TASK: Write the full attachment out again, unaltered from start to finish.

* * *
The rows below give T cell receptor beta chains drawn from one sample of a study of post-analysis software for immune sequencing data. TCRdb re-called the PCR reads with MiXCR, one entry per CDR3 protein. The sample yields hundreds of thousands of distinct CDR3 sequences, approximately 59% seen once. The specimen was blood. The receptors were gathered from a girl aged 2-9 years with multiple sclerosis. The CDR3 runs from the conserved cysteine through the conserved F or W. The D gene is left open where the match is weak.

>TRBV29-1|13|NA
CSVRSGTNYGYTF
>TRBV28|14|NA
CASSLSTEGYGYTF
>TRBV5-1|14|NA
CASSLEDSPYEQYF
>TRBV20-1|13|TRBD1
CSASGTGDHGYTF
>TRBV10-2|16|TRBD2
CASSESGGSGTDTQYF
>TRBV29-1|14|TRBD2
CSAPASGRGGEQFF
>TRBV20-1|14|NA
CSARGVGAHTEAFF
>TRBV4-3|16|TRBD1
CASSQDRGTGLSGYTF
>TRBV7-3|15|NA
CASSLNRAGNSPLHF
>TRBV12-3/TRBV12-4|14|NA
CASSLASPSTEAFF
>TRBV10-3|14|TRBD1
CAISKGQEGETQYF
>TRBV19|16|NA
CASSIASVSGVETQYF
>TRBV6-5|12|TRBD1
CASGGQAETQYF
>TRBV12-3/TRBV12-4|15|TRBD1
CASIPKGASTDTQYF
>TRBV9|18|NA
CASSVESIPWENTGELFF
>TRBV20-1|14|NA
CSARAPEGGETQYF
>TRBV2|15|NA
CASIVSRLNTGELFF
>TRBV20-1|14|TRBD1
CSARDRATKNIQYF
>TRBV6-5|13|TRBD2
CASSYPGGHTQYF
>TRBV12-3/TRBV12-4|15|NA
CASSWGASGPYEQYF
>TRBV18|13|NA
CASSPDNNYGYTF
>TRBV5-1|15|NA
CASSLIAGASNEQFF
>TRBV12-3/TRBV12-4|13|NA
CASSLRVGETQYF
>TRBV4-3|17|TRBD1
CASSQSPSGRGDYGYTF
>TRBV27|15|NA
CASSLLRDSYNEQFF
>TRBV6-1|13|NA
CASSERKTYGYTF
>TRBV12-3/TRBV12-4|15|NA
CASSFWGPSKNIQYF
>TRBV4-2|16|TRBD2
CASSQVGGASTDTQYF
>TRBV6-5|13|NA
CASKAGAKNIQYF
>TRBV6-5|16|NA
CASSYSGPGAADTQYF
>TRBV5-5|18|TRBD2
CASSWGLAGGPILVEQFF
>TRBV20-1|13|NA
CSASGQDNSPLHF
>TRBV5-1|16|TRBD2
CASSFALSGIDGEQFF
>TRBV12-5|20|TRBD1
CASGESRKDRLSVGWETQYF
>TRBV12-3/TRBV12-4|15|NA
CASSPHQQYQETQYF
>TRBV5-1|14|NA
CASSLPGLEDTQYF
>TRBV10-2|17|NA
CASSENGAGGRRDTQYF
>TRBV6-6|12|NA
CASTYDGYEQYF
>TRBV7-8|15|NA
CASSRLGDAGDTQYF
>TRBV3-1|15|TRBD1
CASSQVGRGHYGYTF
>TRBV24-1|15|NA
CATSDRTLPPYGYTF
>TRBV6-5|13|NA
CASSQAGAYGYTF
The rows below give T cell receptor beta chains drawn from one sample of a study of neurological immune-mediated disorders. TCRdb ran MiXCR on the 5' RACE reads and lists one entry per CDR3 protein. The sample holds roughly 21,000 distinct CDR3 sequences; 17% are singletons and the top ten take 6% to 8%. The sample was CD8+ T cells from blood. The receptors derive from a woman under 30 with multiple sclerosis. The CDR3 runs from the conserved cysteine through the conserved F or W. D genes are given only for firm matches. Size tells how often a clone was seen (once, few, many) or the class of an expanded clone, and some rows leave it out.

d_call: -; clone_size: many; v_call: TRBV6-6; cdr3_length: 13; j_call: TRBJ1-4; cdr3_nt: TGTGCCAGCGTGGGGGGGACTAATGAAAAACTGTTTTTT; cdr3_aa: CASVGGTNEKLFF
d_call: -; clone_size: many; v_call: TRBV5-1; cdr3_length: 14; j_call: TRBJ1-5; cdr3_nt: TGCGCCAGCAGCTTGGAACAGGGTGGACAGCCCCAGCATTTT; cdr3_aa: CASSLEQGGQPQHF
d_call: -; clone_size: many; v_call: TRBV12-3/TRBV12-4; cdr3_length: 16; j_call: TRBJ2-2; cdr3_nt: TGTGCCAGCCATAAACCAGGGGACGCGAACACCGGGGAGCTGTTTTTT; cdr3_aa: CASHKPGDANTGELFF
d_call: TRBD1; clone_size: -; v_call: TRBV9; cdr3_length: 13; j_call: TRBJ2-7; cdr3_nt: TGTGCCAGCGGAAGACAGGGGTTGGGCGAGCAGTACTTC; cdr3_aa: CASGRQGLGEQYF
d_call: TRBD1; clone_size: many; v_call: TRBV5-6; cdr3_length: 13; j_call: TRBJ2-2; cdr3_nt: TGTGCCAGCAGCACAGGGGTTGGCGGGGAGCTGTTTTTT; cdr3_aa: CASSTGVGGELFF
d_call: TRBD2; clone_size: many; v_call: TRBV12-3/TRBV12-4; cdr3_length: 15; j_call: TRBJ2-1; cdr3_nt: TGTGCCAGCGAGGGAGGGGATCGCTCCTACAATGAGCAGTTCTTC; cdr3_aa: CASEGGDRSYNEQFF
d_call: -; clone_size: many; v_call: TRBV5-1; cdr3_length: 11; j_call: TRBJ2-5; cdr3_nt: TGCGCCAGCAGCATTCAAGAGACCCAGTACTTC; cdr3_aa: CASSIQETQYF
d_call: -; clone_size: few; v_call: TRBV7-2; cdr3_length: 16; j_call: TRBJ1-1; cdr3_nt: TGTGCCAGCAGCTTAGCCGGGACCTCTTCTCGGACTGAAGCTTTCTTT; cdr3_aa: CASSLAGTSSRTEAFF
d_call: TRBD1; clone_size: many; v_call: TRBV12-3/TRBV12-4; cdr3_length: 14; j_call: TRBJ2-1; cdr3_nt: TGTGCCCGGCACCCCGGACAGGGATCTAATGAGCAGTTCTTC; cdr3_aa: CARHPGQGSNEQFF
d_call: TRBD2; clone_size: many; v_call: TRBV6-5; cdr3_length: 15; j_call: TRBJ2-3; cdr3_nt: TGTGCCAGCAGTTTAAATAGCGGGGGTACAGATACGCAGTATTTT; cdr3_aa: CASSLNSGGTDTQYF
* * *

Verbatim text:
The rows below give T cell receptor beta chains drawn from one sample of a study of post-analysis software for immune sequencing data. TCRdb re-called the PCR reads with MiXCR, one entry per CDR3 protein. The sample yields hundreds of thousands of distinct CDR3 sequences, approximately 59% seen once. The specimen was blood. The receptors were gathered from a girl aged 2-9 years with multiple sclerosis. The CDR3 runs from the conserved cysteine through the conserved F or W. The D gene is left open where the match is weak.

>TRBV29-1|13|NA
CSVRSGTNYGYTF
>TRBV28|14|NA
CASSLSTEGYGYTF
>TRBV5-1|14|NA
CASSLEDSPYEQYF
>TRBV20-1|13|TRBD1
CSASGTGDHGYTF
>TRBV10-2|16|TRBD2
CASSESGGSGTDTQYF
>TRBV29-1|14|TRBD2
CSAPASGRGGEQFF
>TRBV20-1|14|NA
CSARGVGAHTEAFF
>TRBV4-3|16|TRBD1
CASSQDRGTGLSGYTF
>TRBV7-3|15|NA
CASSLNRAGNSPLHF
>TRBV12-3/TRBV12-4|14|NA
CASSLASPSTEAFF
>TRBV10-3|14|TRBD1
CAISKGQEGETQYF
>TRBV19|16|NA
CASSIASVSGVETQYF
>TRBV6-5|12|TRBD1
CASGGQAETQYF
>TRBV12-3/TRBV12-4|15|TRBD1
CASIPKGASTDTQYF
>TRBV9|18|NA
CASSVESIPWENTGELFF
>TRBV20-1|14|NA
CSARAPEGGETQYF
>TRBV2|15|NA
CASIVSRLNTGELFF
>TRBV20-1|14|TRBD1
CSARDRATKNIQYF
>TRBV6-5|13|TRBD2
CASSYPGGHTQYF
>TRBV12-3/TRBV12-4|15|NA
CASSWGASGPYEQYF
>TRBV18|13|NA
CASSPDNNYGYTF
>TRBV5-1|15|NA
CASSLIAGASNEQFF
>TRBV12-3/TRBV12-4|13|NA
CASSLRVGETQYF
>TRBV4-3|17|TRBD1
CASSQSPSGRGDYGYTF
>TRBV27|15|NA
CASSLLRDSYNEQFF
>TRBV6-1|13|NA
CASSERKTYGYTF
>TRBV12-3/TRBV12-4|15|NA
CASSFWGPSKNIQYF
>TRBV4-2|16|TRBD2
CASSQVGGASTDTQYF
>TRBV6-5|13|NA
CASKAGAKNIQYF
>TRBV6-5|16|NA
CASSYSGPGAADTQYF
>TRBV5-5|18|TRBD2
CASSWGLAGGPILVEQFF
>TRBV20-1|13|NA
CSASGQDNSPLHF
>TRBV5-1|16|TRBD2
CASSFALSGIDGEQFF
>TRBV12-5|20|TRBD1
CASGESRKDRLSVGWETQYF
>TRBV12-3/TRBV12-4|15|NA
CASSPHQQYQETQYF
>TRBV5-1|14|NA
CASSLPGLEDTQYF
>TRBV10-2|17|NA
CASSENGAGGRRDTQYF
>TRBV6-6|12|NA
CASTYDGYEQYF
>TRBV7-8|15|NA
CASSRLGDAGDTQYF
>TRBV3-1|15|TRBD1
CASSQVGRGHYGYTF
>TRBV24-1|15|NA
CATSDRTLPPYGYTF
>TRBV6-5|13|NA
CASSQAGAYGYTF
The rows below give T cell receptor beta chains drawn from one sample of a study of neurological immune-mediated disorders. TCRdb ran MiXCR on the 5' RACE reads and lists one entry per CDR3 protein. The sample holds roughly 21,000 distinct CDR3 sequences; 17% are singletons and the top ten take 6% to 8%. The sample was CD8+ T cells from blood. The receptors derive from a woman under 30 with multiple sclerosis. The CDR3 runs from the conserved cysteine through the conserved F or W. D genes are given only for firm matches. Size tells how often a clone was seen (once, few, many) or the class of an expanded clone, and some rows leave it out.

d_call: -; clone_size: many; v_call: TRBV6-6; cdr3_length: 13; j_call: TRBJ1-4; cdr3_nt: TGTGCCAGCGTGGGGGGGACTAATGAAAAACTGTTTTTT; cdr3_aa: CASVGGTNEKLFF
d_call: -; clone_size: many; v_call: TRBV5-1; cdr3_length: 14; j_call: TRBJ1-5; cdr3_nt: TGCGCCAGCAGCTTGGAACAGGGTGGACAGCCCCAGCATTTT; cdr3_aa: CASSLEQGGQPQHF
d_call: -; clone_size: many; v_call: TRBV12-3/TRBV12-4; cdr3_length: 16; j_call: TRBJ2-2; cdr3_nt: TGTGCCAGCCATAAACCAGGGGACGCGAACACCGGGGAGCTGTTTTTT; cdr3_aa: CASHKPGDANTGELFF
d_call: TRBD1; clone_size: -; v_call: TRBV9; cdr3_length: 13; j_call: TRBJ2-7; cdr3_nt: TGTGCCAGCGGAAGACAGGGGTTGGGCGAGCAGTACTTC; cdr3_aa: CASGRQGLGEQYF
d_call: TRBD1; clone_size: many; v_call: TRBV5-6; cdr3_length: 13; j_call: TRBJ2-2; cdr3_nt: TGTGCCAGCAGCACAGGGGTTGGCGGGGAGCTGTTTTTT; cdr3_aa: CASSTGVGGELFF
d_call: TRBD2; clone_size: many; v_call: TRBV12-3/TRBV12-4; cdr3_length: 15; j_call: TRBJ2-1; cdr3_nt: TGTGCCAGCGAGGGAGGGGATCGCTCCTACAATGAGCAGTTCTTC; cdr3_aa: CASEGGDRSYNEQFF
d_call: -; clone_size: many; v_call: TRBV5-1; cdr3_length: 11; j_call: TRBJ2-5; cdr3_nt: TGCGCCAGCAGCATTCAAGAGACCCAGTACTTC; cdr3_aa: CASSIQETQYF
d_call: -; clone_size: few; v_call: TRBV7-2; cdr3_length: 16; j_call: TRBJ1-1; cdr3_nt: TGTGCCAGCAGCTTAGCCGGGACCTCTTCTCGGACTGAAGCTTTCTTT; cdr3_aa: CASSLAGTSSRTEAFF
d_call: TRBD1; clone_size: many; v_call: TRBV12-3/TRBV12-4; cdr3_length: 14; j_call: TRBJ2-1; cdr3_nt: TGTGCCCGGCACCCCGGACAGGGATCTAATGAGCAGTTCTTC; cdr3_aa: CARHPGQGSNEQFF
d_call: TRBD2; clone_size: many; v_call: TRBV6-5; cdr3_length: 15; j_call: TRBJ2-3; cdr3_nt: TGTGCCAGCAGTTTAAATAGCGGGGGTACAGATACGCAGTATTTT; cdr3_aa: CASSLNSGGTDTQYF